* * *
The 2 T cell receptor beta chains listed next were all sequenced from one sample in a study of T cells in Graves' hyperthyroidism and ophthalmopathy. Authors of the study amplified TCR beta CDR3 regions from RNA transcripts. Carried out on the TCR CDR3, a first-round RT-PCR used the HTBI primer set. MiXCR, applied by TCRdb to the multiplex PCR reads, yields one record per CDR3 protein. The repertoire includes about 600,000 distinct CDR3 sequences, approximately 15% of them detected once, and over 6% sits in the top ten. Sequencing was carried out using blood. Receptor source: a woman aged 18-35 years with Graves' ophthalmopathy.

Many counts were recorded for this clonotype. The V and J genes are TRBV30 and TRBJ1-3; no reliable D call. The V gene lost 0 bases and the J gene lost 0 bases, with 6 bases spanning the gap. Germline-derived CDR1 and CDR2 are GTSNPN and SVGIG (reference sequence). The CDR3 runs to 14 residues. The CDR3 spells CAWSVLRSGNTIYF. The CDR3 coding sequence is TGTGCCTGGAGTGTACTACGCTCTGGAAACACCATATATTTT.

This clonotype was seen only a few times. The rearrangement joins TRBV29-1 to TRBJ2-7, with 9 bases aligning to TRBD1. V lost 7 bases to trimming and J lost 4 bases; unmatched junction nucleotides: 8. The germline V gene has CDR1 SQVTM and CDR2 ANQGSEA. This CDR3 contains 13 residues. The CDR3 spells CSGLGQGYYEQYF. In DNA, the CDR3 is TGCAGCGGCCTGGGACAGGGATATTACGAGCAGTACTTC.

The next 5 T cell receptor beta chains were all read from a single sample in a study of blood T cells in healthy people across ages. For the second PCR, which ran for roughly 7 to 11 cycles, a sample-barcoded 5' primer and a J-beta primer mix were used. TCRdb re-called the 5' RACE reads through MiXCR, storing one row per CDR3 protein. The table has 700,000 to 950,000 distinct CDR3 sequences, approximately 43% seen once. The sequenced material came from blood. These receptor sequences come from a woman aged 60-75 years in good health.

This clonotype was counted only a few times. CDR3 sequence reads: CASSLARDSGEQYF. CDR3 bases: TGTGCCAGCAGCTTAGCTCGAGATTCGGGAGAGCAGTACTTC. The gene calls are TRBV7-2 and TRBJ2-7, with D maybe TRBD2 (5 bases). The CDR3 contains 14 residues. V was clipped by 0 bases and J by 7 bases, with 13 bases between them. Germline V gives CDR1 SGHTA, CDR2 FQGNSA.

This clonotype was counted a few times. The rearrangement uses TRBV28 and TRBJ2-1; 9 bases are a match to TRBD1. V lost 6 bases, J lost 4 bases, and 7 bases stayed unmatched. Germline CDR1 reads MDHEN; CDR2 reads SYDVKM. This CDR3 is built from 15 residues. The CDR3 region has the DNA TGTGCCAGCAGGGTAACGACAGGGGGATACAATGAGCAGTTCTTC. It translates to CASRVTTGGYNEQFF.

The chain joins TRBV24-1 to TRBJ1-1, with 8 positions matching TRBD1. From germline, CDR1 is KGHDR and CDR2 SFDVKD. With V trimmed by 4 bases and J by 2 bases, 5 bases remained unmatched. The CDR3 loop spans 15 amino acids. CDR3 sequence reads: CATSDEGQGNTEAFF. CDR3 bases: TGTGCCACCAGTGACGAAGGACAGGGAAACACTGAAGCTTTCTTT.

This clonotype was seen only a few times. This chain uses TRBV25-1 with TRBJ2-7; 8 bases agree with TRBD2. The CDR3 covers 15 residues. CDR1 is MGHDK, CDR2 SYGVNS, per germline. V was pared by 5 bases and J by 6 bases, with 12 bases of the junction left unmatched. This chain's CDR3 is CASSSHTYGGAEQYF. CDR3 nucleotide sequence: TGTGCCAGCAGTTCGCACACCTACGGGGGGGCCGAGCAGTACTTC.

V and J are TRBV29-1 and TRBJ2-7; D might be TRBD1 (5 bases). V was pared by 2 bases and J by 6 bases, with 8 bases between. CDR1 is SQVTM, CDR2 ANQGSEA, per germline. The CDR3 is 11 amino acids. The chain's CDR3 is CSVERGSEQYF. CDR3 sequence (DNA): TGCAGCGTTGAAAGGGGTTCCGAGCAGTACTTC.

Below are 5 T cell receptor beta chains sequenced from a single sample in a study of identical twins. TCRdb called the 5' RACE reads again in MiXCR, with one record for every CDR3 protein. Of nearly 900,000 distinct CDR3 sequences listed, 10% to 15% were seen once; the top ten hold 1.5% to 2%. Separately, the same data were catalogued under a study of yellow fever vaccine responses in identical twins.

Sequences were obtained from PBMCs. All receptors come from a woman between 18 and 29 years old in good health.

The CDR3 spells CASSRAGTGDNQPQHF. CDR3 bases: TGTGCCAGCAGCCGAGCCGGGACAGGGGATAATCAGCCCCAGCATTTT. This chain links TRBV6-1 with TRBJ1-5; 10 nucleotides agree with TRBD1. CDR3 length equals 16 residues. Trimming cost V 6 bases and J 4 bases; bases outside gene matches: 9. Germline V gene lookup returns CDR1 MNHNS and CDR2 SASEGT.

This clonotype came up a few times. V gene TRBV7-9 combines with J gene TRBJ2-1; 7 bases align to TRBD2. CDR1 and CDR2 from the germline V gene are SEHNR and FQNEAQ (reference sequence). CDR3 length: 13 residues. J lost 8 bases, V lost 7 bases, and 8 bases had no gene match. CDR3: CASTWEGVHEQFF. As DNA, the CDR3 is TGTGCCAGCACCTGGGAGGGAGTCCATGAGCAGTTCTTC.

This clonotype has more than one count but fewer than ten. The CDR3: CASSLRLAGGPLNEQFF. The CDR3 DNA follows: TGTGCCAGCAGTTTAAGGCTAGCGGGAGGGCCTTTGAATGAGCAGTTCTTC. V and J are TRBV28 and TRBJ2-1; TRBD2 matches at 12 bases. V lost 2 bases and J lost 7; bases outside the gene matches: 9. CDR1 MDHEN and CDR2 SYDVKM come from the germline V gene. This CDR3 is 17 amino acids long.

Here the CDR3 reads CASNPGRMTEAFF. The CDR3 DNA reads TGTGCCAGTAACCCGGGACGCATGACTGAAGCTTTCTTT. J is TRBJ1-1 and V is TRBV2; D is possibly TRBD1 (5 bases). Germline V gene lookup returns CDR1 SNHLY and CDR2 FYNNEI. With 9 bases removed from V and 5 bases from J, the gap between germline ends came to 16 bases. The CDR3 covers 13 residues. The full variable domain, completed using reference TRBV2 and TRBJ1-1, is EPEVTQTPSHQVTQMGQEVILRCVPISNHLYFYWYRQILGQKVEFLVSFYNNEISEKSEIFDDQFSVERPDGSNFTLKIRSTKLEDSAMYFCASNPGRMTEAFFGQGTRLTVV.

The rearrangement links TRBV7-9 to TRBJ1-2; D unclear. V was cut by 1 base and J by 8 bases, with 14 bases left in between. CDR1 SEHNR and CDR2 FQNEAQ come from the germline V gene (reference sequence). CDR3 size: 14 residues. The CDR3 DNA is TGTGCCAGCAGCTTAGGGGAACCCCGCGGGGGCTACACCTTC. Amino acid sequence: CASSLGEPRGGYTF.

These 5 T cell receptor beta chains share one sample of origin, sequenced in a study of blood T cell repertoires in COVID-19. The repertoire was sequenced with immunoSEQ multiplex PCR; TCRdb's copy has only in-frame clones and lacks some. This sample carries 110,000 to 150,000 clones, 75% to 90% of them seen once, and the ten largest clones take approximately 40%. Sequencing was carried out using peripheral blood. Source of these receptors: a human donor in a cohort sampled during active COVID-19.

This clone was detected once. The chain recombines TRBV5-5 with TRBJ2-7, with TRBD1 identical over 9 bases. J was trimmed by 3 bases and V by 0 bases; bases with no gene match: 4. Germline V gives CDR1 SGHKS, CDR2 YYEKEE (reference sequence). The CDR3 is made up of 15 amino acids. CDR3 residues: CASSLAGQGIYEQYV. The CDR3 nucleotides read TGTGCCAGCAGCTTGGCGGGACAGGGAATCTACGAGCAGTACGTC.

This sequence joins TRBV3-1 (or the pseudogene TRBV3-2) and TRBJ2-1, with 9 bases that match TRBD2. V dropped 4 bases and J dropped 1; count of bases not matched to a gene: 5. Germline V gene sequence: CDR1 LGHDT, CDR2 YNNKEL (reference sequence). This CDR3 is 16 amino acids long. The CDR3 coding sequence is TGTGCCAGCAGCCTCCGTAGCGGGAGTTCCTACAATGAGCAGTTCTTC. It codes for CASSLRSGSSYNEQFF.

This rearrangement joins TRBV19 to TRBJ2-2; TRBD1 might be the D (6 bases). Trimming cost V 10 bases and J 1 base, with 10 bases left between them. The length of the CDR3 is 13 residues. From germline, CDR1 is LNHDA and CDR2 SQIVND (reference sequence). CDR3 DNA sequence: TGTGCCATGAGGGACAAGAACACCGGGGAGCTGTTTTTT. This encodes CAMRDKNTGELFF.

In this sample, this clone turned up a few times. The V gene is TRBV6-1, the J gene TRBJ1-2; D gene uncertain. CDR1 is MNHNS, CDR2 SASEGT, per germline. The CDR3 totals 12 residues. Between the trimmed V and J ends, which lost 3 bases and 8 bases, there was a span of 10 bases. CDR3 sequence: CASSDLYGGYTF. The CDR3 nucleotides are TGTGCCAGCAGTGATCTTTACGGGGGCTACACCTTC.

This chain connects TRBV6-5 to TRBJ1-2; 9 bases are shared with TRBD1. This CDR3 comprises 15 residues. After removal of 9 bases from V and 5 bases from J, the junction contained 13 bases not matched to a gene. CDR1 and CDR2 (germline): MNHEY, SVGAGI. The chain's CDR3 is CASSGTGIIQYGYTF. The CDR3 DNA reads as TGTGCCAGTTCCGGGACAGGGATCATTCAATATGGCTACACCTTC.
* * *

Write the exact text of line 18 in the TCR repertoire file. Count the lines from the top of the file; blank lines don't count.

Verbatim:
This clone was detected once. The chain recombines TRBV5-5 with TRBJ2-7, with TRBD1 identical over 9 bases. J was trimmed by 3 bases and V by 0 bases; bases with no gene match: 4. Germline V gives CDR1 SGHKS, CDR2 YYEKEE (reference sequence). The CDR3 is made up of 15 amino acids. CDR3 residues: CASSLAGQGIYEQYV. The CDR3 nucleotides read TGTGCCAGCAGCTTGGCGGGACAGGGAATCTACGAGCAGTACGTC.